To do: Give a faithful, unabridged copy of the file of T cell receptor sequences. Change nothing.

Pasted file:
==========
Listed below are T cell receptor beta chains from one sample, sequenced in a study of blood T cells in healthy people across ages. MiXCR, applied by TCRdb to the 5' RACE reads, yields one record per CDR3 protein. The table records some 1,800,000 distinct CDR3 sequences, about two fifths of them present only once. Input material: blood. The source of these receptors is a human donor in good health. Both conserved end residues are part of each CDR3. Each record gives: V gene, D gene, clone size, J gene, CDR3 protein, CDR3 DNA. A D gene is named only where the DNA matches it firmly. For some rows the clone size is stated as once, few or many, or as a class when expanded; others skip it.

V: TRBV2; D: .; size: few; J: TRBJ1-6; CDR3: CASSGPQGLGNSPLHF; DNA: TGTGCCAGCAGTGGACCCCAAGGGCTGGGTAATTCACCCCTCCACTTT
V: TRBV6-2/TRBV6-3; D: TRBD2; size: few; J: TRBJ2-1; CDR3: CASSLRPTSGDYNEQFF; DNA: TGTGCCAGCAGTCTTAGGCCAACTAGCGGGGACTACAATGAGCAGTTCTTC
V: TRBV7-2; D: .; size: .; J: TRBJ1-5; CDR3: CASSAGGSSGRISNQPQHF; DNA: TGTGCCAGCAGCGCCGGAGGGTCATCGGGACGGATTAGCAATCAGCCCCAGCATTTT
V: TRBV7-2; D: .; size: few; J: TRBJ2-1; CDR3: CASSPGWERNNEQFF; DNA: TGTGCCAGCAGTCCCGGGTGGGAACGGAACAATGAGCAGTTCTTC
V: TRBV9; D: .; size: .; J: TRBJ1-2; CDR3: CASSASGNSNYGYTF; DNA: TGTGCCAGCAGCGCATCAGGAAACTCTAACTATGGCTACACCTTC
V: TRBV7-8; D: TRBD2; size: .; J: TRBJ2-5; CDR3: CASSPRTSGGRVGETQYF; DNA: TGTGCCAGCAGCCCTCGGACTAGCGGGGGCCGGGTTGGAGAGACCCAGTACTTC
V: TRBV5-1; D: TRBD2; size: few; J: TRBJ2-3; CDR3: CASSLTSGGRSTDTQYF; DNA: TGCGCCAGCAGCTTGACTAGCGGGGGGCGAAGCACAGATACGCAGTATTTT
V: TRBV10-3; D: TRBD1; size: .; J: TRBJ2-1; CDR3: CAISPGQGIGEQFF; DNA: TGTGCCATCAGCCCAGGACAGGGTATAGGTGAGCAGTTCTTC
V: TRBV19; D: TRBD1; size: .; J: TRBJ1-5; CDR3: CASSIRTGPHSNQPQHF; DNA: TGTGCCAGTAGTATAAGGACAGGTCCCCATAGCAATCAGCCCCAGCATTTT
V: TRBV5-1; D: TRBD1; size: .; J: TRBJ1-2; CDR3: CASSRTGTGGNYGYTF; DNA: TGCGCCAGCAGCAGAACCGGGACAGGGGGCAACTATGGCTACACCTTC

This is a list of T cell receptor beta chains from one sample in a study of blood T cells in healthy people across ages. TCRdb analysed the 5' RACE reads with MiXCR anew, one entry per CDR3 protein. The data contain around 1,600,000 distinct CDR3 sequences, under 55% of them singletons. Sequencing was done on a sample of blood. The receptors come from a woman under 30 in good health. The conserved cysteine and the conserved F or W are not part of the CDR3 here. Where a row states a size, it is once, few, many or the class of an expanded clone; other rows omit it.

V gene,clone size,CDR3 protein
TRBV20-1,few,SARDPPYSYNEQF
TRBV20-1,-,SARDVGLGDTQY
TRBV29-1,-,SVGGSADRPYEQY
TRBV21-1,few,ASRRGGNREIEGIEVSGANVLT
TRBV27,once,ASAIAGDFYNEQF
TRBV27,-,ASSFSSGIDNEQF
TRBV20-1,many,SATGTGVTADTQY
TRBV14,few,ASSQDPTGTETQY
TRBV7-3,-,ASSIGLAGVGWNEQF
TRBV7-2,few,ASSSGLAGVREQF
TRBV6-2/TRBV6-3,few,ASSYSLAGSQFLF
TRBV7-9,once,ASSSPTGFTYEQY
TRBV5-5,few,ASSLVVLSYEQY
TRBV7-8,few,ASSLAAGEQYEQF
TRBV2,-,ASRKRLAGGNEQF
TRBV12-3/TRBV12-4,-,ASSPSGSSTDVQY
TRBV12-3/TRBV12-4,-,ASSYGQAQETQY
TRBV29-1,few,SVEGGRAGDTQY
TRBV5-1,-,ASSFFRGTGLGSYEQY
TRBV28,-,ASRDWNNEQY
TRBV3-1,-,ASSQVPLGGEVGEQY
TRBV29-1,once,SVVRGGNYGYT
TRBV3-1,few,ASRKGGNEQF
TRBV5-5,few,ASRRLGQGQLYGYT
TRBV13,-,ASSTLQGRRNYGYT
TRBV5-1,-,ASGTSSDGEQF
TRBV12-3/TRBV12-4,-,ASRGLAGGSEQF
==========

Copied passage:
Listed below are T cell receptor beta chains from one sample, sequenced in a study of blood T cells in healthy people across ages. MiXCR, applied by TCRdb to the 5' RACE reads, yields one record per CDR3 protein. The table records some 1,800,000 distinct CDR3 sequences, about two fifths of them present only once. Input material: blood. The source of these receptors is a human donor in good health. Both conserved end residues are part of each CDR3. Each record gives: V gene, D gene, clone size, J gene, CDR3 protein, CDR3 DNA. A D gene is named only where the DNA matches it firmly. For some rows the clone size is stated as once, few or many, or as a class when expanded; others skip it.

V: TRBV2; D: .; size: few; J: TRBJ1-6; CDR3: CASSGPQGLGNSPLHF; DNA: TGTGCCAGCAGTGGACCCCAAGGGCTGGGTAATTCACCCCTCCACTTT
V: TRBV6-2/TRBV6-3; D: TRBD2; size: few; J: TRBJ2-1; CDR3: CASSLRPTSGDYNEQFF; DNA: TGTGCCAGCAGTCTTAGGCCAACTAGCGGGGACTACAATGAGCAGTTCTTC
V: TRBV7-2; D: .; size: .; J: TRBJ1-5; CDR3: CASSAGGSSGRISNQPQHF; DNA: TGTGCCAGCAGCGCCGGAGGGTCATCGGGACGGATTAGCAATCAGCCCCAGCATTTT
V: TRBV7-2; D: .; size: few; J: TRBJ2-1; CDR3: CASSPGWERNNEQFF; DNA: TGTGCCAGCAGTCCCGGGTGGGAACGGAACAATGAGCAGTTCTTC
V: TRBV9; D: .; size: .; J: TRBJ1-2; CDR3: CASSASGNSNYGYTF; DNA: TGTGCCAGCAGCGCATCAGGAAACTCTAACTATGGCTACACCTTC
V: TRBV7-8; D: TRBD2; size: .; J: TRBJ2-5; CDR3: CASSPRTSGGRVGETQYF; DNA: TGTGCCAGCAGCCCTCGGACTAGCGGGGGCCGGGTTGGAGAGACCCAGTACTTC
V: TRBV5-1; D: TRBD2; size: few; J: TRBJ2-3; CDR3: CASSLTSGGRSTDTQYF; DNA: TGCGCCAGCAGCTTGACTAGCGGGGGGCGAAGCACAGATACGCAGTATTTT
V: TRBV10-3; D: TRBD1; size: .; J: TRBJ2-1; CDR3: CAISPGQGIGEQFF; DNA: TGTGCCATCAGCCCAGGACAGGGTATAGGTGAGCAGTTCTTC
V: TRBV19; D: TRBD1; size: .; J: TRBJ1-5; CDR3: CASSIRTGPHSNQPQHF; DNA: TGTGCCAGTAGTATAAGGACAGGTCCCCATAGCAATCAGCCCCAGCATTTT
V: TRBV5-1; D: TRBD1; size: .; J: TRBJ1-2; CDR3: CASSRTGTGGNYGYTF; DNA: TGCGCCAGCAGCAGAACCGGGACAGGGGGCAACTATGGCTACACCTTC

This is a list of T cell receptor beta chains from one sample in a study of blood T cells in healthy people across ages. TCRdb analysed the 5' RACE reads with MiXCR anew, one entry per CDR3 protein. The data contain around 1,600,000 distinct CDR3 sequences, under 55% of them singletons. Sequencing was done on a sample of blood. The receptors come from a woman under 30 in good health. The conserved cysteine and the conserved F or W are not part of the CDR3 here. Where a row states a size, it is once, few, many or the class of an expanded clone; other rows omit it.

V gene,clone size,CDR3 protein
TRBV20-1,few,SARDPPYSYNEQF
TRBV20-1,-,SARDVGLGDTQY
TRBV29-1,-,SVGGSADRPYEQY
TRBV21-1,few,ASRRGGNREIEGIEVSGANVLT
TRBV27,once,ASAIAGDFYNEQF
TRBV27,-,ASSFSSGIDNEQF
TRBV20-1,many,SATGTGVTADTQY
TRBV14,few,ASSQDPTGTETQY
TRBV7-3,-,ASSIGLAGVGWNEQF
TRBV7-2,few,ASSSGLAGVREQF
TRBV6-2/TRBV6-3,few,ASSYSLAGSQFLF
TRBV7-9,once,ASSSPTGFTYEQY
TRBV5-5,few,ASSLVVLSYEQY
TRBV7-8,few,ASSLAAGEQYEQF
TRBV2,-,ASRKRLAGGNEQF
TRBV12-3/TRBV12-4,-,ASSPSGSSTDVQY
TRBV12-3/TRBV12-4,-,ASSYGQAQETQY
TRBV29-1,few,SVEGGRAGDTQY
TRBV5-1,-,ASSFFRGTGLGSYEQY
TRBV28,-,ASRDWNNEQY
TRBV3-1,-,ASSQVPLGGEVGEQY
TRBV29-1,once,SVVRGGNYGYT
TRBV3-1,few,ASRKGGNEQF
TRBV5-5,few,ASRRLGQGQLYGYT
TRBV13,-,ASSTLQGRRNYGYT
TRBV5-1,-,ASGTSSDGEQF
TRBV12-3/TRBV12-4,-,ASRGLAGGSEQF